An intriguing aspect of Taglish is the fact that any English verb, and even some nouns, can be converted into a Tagalog verb by following the normal verb tense constructions of Tagalog, usually by the addition of one or more prefixes or infixes and by the doubling of the starting sound of the base form of the verb or noun. The English verb drive, can be transformed into the Tagalog magda-drive meaning “will drive”. The English noun Internet can be converted into the Tagalog nag-Internet, meaning “have used the Internet” or even “have logged-on into the Internet”.
Many of these Tagalized forms are even used more often than the native counterpart. For example, the word magmamaneho is the Tagalog equivalent of will drive, but magda-drive is more popular.
Taglish also applies to speech wherein adjacent clauses are either English or Tagalog. The conjuctions used to connect the clauses can come from either language.
A type of Englog—English with some Tagalog words—is called Konyo English. Konyo or conyo is a neologism that refers to certain stereotyped affluent sectors of society. These people are often considered to be the rich kids who are not used to the sufferings of poorer people. They are often typically identified by their variant of English that introduces Tagalog words. The word konyo itself came from the Spanish coño (cunt)—the radical shift in meaning having been lost in history. Konyo people, along with their speech, is often ridiculed in mainstream society.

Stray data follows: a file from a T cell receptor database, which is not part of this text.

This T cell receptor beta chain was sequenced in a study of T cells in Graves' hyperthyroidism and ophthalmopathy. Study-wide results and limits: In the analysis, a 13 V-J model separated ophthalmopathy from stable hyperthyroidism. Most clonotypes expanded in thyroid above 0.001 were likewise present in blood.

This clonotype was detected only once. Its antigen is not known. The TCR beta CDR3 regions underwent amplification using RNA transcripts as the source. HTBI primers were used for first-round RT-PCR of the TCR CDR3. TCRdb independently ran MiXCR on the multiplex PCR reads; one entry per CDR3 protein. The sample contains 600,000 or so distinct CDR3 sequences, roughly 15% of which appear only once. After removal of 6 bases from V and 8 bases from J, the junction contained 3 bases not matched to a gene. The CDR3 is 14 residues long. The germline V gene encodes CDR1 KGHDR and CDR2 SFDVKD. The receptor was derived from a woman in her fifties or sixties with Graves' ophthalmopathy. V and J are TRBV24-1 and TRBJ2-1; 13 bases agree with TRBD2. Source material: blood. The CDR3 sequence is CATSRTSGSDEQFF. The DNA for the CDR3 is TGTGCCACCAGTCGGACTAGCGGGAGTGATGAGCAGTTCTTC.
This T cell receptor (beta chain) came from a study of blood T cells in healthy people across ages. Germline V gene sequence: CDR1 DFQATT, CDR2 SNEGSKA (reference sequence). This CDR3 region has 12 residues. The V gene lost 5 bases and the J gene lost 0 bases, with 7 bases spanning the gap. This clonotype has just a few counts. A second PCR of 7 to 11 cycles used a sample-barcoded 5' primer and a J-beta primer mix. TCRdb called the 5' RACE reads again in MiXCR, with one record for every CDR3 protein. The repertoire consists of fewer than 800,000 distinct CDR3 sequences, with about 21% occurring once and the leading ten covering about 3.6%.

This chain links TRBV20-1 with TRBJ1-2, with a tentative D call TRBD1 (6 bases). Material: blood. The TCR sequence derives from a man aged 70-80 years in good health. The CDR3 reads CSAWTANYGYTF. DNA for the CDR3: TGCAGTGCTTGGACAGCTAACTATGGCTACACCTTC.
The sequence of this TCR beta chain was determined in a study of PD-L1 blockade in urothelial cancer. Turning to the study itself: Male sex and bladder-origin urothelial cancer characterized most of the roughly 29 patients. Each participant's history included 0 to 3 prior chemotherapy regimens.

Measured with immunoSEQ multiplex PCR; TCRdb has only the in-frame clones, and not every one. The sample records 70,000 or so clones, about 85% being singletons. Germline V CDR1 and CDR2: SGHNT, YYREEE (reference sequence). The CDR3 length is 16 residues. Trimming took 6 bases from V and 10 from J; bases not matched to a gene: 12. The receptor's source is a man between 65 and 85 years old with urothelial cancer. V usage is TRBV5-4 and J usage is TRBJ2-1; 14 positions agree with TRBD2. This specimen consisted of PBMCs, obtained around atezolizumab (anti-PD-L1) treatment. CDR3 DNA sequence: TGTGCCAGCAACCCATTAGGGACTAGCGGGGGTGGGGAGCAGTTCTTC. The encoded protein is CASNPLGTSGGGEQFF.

The most common identifiable aspect of Konyo English is the phrase combining the English verb make with the base form of a Tagalog verb. This phrase replaces perfectly acceptable English equivalents. A classical example of Konyo English is the following sentence:
Some other examples are: